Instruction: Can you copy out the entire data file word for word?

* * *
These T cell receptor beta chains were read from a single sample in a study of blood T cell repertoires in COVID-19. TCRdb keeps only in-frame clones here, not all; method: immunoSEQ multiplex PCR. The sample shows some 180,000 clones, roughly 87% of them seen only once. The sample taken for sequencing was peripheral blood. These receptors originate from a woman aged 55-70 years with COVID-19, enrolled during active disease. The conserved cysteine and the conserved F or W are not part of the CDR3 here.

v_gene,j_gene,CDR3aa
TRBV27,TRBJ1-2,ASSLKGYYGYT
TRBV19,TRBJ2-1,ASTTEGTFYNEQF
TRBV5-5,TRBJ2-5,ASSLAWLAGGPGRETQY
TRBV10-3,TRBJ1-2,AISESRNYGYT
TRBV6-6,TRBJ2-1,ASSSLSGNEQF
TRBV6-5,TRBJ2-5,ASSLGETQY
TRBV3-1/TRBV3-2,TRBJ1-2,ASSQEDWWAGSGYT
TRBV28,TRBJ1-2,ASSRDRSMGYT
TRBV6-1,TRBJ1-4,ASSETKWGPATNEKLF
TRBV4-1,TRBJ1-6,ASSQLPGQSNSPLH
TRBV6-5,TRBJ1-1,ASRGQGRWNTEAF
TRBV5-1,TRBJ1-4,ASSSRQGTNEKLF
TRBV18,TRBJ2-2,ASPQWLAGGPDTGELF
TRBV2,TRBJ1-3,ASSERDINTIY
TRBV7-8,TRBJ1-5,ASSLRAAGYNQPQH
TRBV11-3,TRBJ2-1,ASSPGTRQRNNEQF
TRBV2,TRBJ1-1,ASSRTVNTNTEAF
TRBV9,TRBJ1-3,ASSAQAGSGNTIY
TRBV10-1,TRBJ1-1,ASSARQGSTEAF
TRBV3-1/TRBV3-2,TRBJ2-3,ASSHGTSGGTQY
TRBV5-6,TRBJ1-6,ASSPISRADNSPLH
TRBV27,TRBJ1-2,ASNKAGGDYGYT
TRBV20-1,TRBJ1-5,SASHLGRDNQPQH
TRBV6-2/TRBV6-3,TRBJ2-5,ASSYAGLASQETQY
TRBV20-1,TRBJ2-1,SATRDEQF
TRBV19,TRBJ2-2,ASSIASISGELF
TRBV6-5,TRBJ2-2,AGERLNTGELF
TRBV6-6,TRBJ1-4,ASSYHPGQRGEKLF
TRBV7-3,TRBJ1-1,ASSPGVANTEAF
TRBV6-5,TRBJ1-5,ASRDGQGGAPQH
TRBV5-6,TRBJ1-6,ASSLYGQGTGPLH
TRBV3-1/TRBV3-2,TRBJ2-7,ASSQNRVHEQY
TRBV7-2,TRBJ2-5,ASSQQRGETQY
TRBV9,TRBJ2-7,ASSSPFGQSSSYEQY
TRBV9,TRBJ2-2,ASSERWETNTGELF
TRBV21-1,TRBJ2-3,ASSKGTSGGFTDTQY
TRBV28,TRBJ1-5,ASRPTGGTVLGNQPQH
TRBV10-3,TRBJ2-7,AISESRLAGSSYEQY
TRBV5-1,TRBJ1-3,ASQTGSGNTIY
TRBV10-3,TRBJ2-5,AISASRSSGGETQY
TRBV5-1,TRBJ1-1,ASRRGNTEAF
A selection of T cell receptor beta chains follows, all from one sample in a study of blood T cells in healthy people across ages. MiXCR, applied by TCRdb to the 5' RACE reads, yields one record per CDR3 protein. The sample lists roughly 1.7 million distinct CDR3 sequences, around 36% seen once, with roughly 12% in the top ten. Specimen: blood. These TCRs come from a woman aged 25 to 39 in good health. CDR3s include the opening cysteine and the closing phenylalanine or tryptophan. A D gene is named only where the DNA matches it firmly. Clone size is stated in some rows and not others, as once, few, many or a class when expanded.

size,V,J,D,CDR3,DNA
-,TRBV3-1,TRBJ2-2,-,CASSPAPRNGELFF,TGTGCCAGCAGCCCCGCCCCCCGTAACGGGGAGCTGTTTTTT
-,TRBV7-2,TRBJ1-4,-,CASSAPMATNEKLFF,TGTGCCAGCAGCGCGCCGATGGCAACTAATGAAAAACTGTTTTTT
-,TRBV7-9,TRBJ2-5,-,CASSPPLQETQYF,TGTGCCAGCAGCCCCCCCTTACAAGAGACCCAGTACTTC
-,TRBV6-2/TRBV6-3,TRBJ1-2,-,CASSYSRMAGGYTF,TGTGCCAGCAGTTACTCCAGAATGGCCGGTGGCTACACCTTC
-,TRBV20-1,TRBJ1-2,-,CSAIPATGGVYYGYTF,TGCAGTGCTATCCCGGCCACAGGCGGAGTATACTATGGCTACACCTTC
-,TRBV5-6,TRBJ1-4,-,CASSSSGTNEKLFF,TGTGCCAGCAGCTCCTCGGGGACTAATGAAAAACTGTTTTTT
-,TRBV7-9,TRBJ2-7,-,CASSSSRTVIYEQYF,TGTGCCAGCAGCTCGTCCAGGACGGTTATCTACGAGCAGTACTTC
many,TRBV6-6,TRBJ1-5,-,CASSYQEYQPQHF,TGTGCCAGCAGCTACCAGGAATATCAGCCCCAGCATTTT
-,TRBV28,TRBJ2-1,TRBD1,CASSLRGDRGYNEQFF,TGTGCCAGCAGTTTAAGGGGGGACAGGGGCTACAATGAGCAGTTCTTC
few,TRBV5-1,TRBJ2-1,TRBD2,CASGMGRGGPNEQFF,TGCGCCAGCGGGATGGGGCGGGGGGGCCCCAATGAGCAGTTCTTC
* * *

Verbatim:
These T cell receptor beta chains were read from a single sample in a study of blood T cell repertoires in COVID-19. TCRdb keeps only in-frame clones here, not all; method: immunoSEQ multiplex PCR. The sample shows some 180,000 clones, roughly 87% of them seen only once. The sample taken for sequencing was peripheral blood. These receptors originate from a woman aged 55-70 years with COVID-19, enrolled during active disease. The conserved cysteine and the conserved F or W are not part of the CDR3 here.

v_gene,j_gene,CDR3aa
TRBV27,TRBJ1-2,ASSLKGYYGYT
TRBV19,TRBJ2-1,ASTTEGTFYNEQF
TRBV5-5,TRBJ2-5,ASSLAWLAGGPGRETQY
TRBV10-3,TRBJ1-2,AISESRNYGYT
TRBV6-6,TRBJ2-1,ASSSLSGNEQF
TRBV6-5,TRBJ2-5,ASSLGETQY
TRBV3-1/TRBV3-2,TRBJ1-2,ASSQEDWWAGSGYT
TRBV28,TRBJ1-2,ASSRDRSMGYT
TRBV6-1,TRBJ1-4,ASSETKWGPATNEKLF
TRBV4-1,TRBJ1-6,ASSQLPGQSNSPLH
TRBV6-5,TRBJ1-1,ASRGQGRWNTEAF
TRBV5-1,TRBJ1-4,ASSSRQGTNEKLF
TRBV18,TRBJ2-2,ASPQWLAGGPDTGELF
TRBV2,TRBJ1-3,ASSERDINTIY
TRBV7-8,TRBJ1-5,ASSLRAAGYNQPQH
TRBV11-3,TRBJ2-1,ASSPGTRQRNNEQF
TRBV2,TRBJ1-1,ASSRTVNTNTEAF
TRBV9,TRBJ1-3,ASSAQAGSGNTIY
TRBV10-1,TRBJ1-1,ASSARQGSTEAF
TRBV3-1/TRBV3-2,TRBJ2-3,ASSHGTSGGTQY
TRBV5-6,TRBJ1-6,ASSPISRADNSPLH
TRBV27,TRBJ1-2,ASNKAGGDYGYT
TRBV20-1,TRBJ1-5,SASHLGRDNQPQH
TRBV6-2/TRBV6-3,TRBJ2-5,ASSYAGLASQETQY
TRBV20-1,TRBJ2-1,SATRDEQF
TRBV19,TRBJ2-2,ASSIASISGELF
TRBV6-5,TRBJ2-2,AGERLNTGELF
TRBV6-6,TRBJ1-4,ASSYHPGQRGEKLF
TRBV7-3,TRBJ1-1,ASSPGVANTEAF
TRBV6-5,TRBJ1-5,ASRDGQGGAPQH
TRBV5-6,TRBJ1-6,ASSLYGQGTGPLH
TRBV3-1/TRBV3-2,TRBJ2-7,ASSQNRVHEQY
TRBV7-2,TRBJ2-5,ASSQQRGETQY
TRBV9,TRBJ2-7,ASSSPFGQSSSYEQY
TRBV9,TRBJ2-2,ASSERWETNTGELF
TRBV21-1,TRBJ2-3,ASSKGTSGGFTDTQY
TRBV28,TRBJ1-5,ASRPTGGTVLGNQPQH
TRBV10-3,TRBJ2-7,AISESRLAGSSYEQY
TRBV5-1,TRBJ1-3,ASQTGSGNTIY
TRBV10-3,TRBJ2-5,AISASRSSGGETQY
TRBV5-1,TRBJ1-1,ASRRGNTEAF
A selection of T cell receptor beta chains follows, all from one sample in a study of blood T cells in healthy people across ages. MiXCR, applied by TCRdb to the 5' RACE reads, yields one record per CDR3 protein. The sample lists roughly 1.7 million distinct CDR3 sequences, around 36% seen once, with roughly 12% in the top ten. Specimen: blood. These TCRs come from a woman aged 25 to 39 in good health. CDR3s include the opening cysteine and the closing phenylalanine or tryptophan. A D gene is named only where the DNA matches it firmly. Clone size is stated in some rows and not others, as once, few, many or a class when expanded.

size,V,J,D,CDR3,DNA
-,TRBV3-1,TRBJ2-2,-,CASSPAPRNGELFF,TGTGCCAGCAGCCCCGCCCCCCGTAACGGGGAGCTGTTTTTT
-,TRBV7-2,TRBJ1-4,-,CASSAPMATNEKLFF,TGTGCCAGCAGCGCGCCGATGGCAACTAATGAAAAACTGTTTTTT
-,TRBV7-9,TRBJ2-5,-,CASSPPLQETQYF,TGTGCCAGCAGCCCCCCCTTACAAGAGACCCAGTACTTC
-,TRBV6-2/TRBV6-3,TRBJ1-2,-,CASSYSRMAGGYTF,TGTGCCAGCAGTTACTCCAGAATGGCCGGTGGCTACACCTTC
-,TRBV20-1,TRBJ1-2,-,CSAIPATGGVYYGYTF,TGCAGTGCTATCCCGGCCACAGGCGGAGTATACTATGGCTACACCTTC
-,TRBV5-6,TRBJ1-4,-,CASSSSGTNEKLFF,TGTGCCAGCAGCTCCTCGGGGACTAATGAAAAACTGTTTTTT
-,TRBV7-9,TRBJ2-7,-,CASSSSRTVIYEQYF,TGTGCCAGCAGCTCGTCCAGGACGGTTATCTACGAGCAGTACTTC
many,TRBV6-6,TRBJ1-5,-,CASSYQEYQPQHF,TGTGCCAGCAGCTACCAGGAATATCAGCCCCAGCATTTT
-,TRBV28,TRBJ2-1,TRBD1,CASSLRGDRGYNEQFF,TGTGCCAGCAGTTTAAGGGGGGACAGGGGCTACAATGAGCAGTTCTTC
few,TRBV5-1,TRBJ2-1,TRBD2,CASGMGRGGPNEQFF,TGCGCCAGCGGGATGGGGCGGGGGGGCCCCAATGAGCAGTTCTTC